Meditation leads to stress reduction and lowered blood pressure.[10] Research suggests that it could also increase the activity of an enzyme associated with longevity.[11]

      Taking as little as 15 minutes a day to find your zen can have significant health benefits, and may even extend your life.

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      How to meditate? Here’re 8 Meditation Techniques for Complete Beginners

      14. Maintain a Healthy Weight

      Being overweight puts stress on your cardiovascular system, increasing your risk of heart disease.[12] It may also increase the risk of cancer.[13] Maintaining a healthy weight is important for heart health and living a long and healthy life.

      15. Laugh Often

      Laughter reduces the levels of stress hormones, like cortisol, in your body. High levels of these hormones can weaken your immune system.

      16. Don’t Spend Too Much Time in the Sun

      Too much time in the sun can lead to an increased risk of skin cancer. However, sun exposure is an excellent way to increase levels of vitamin D, so soaking up a few rays–perhaps for around 15 minutes a day–can be healthy. The key is moderation.

      17. Cook Your Own Food

      When you eat at restaurants, you surrender control over your diet. Even salads tend to have a large number of additives, from sugar to saturated fats. Eating at home will enable you to monitor your food intake and ensure a healthy diet.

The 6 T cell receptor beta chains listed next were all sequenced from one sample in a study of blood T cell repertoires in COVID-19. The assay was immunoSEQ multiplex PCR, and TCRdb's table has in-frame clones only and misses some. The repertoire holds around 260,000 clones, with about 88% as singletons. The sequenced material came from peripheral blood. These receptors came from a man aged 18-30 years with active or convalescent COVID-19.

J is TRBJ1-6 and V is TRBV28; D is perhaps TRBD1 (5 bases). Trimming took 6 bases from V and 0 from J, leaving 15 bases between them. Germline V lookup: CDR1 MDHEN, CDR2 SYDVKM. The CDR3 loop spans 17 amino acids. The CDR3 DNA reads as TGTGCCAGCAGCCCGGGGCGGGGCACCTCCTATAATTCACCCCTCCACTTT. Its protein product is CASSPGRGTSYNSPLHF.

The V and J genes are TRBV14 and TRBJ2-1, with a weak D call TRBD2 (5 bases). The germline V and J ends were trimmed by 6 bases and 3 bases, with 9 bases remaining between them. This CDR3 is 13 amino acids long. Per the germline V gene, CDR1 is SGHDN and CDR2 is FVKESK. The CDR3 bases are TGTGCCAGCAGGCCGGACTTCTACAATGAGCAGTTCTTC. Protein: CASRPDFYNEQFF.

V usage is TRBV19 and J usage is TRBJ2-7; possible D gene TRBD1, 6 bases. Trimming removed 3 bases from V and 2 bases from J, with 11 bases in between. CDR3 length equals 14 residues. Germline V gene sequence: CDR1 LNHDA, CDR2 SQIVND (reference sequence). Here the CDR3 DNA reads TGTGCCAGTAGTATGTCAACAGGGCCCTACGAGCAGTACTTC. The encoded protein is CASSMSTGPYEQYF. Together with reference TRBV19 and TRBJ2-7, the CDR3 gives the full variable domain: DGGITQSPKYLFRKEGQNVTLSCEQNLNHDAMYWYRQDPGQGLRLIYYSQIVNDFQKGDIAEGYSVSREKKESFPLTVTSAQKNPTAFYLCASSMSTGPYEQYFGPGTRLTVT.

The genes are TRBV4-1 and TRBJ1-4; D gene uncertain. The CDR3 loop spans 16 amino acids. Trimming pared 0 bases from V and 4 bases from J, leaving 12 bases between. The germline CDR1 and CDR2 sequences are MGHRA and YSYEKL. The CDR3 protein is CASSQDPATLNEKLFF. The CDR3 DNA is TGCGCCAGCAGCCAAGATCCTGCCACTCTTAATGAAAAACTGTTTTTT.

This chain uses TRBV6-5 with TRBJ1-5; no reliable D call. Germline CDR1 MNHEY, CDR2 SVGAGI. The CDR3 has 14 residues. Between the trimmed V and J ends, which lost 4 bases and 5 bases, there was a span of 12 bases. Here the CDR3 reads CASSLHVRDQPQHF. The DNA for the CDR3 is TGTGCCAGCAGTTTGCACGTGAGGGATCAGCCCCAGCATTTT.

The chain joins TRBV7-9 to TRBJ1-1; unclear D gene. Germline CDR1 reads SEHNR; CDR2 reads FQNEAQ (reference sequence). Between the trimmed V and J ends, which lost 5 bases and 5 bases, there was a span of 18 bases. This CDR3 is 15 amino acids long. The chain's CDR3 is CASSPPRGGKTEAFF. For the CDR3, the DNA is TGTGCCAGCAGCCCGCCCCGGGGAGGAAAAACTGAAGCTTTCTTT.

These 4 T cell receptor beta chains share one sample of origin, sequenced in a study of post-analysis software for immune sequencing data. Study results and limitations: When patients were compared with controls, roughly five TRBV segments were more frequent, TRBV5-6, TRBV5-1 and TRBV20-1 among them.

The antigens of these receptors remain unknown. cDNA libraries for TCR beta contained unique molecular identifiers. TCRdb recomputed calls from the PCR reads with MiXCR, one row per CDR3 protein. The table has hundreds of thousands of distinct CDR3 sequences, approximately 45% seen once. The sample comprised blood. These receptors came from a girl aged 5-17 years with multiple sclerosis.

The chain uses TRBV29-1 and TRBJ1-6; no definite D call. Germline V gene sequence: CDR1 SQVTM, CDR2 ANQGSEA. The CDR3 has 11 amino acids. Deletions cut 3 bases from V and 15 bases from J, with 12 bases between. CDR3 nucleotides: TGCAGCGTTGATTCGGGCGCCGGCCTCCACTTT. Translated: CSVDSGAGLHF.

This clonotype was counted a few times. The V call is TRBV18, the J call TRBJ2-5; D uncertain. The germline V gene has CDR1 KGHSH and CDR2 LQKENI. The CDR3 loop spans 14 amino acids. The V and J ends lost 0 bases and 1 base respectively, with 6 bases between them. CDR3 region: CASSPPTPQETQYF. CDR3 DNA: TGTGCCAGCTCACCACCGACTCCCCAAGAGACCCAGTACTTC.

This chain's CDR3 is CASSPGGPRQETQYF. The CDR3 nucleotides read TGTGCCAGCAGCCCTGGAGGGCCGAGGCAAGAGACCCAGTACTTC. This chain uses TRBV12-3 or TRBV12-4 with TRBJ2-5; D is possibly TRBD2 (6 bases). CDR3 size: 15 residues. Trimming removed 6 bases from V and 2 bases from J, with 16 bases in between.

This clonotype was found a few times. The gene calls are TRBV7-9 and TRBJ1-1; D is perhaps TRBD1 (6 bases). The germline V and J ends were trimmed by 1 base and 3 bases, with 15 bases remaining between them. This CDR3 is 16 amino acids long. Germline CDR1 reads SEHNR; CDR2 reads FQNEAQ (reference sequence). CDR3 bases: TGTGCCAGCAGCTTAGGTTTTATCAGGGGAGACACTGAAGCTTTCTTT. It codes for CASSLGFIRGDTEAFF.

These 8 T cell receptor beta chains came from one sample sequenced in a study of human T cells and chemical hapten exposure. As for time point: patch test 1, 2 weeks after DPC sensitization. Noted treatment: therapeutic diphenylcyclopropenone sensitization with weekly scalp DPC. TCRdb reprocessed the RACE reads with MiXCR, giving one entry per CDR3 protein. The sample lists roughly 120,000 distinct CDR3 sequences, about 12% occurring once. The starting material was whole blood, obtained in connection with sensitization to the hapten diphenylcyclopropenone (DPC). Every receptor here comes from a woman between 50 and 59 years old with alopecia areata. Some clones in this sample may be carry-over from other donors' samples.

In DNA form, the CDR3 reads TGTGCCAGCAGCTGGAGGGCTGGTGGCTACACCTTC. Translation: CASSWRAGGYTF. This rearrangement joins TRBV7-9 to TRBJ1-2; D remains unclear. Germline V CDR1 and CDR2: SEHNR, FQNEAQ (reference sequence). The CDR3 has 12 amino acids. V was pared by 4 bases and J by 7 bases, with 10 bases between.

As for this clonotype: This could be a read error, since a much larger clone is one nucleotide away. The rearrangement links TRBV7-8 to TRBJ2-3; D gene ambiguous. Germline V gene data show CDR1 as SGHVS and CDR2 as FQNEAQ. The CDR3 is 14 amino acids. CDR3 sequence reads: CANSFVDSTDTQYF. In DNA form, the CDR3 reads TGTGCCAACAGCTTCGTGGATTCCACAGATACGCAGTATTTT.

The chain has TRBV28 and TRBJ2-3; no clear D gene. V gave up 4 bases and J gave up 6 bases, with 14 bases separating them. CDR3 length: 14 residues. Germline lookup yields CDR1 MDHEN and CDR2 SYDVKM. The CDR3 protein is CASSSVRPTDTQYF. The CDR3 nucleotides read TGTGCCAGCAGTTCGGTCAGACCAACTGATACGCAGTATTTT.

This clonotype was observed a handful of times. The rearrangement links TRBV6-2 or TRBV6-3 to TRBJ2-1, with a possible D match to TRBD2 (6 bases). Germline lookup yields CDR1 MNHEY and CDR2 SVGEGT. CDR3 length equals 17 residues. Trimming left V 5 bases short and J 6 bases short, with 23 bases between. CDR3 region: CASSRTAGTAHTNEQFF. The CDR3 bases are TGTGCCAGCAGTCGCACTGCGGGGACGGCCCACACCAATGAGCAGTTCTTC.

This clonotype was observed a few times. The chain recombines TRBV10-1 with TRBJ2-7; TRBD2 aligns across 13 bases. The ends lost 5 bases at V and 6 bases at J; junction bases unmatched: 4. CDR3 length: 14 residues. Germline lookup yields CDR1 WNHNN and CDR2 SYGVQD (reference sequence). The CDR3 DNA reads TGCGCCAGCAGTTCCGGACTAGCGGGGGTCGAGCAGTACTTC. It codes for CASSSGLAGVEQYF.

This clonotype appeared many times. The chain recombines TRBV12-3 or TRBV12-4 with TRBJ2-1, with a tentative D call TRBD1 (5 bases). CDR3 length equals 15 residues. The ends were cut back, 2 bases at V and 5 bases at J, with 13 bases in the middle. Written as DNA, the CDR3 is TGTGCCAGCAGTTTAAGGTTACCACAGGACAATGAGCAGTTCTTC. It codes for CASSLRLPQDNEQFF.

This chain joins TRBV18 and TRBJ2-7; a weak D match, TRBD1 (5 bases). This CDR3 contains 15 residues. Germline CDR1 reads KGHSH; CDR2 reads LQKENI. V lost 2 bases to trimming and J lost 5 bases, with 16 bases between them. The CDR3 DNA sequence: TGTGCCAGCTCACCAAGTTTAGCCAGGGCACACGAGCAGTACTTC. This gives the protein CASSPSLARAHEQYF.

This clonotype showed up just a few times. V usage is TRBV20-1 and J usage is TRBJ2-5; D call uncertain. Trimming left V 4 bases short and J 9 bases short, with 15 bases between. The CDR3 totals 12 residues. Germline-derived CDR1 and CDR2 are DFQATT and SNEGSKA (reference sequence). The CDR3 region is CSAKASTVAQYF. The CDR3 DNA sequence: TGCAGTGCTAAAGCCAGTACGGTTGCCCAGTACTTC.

Take a look at these 14 Healthy Easy Recipes for People on the Go and start to cook your own food.

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      18. Eat Mushrooms

      Mushrooms are a central ingredient in Dr. Joel Fuhrman’s GOMBS disease fighting diet. They boost the immune system and may even reduce the risk of cancer.[14]

      19. Floss

      Flossing helps to stave off gum disease, which is linked to an increased risk of cancer.[15]

      20. Eat Foods Rich in Antioxidants

      Antioxidants fight against the harmful effects of free-radicals, toxins which can cause cell damage and an increased risk of disease when they accumulate in the body. Berries, green tea and broccoli are three excellent sources of antioxidants.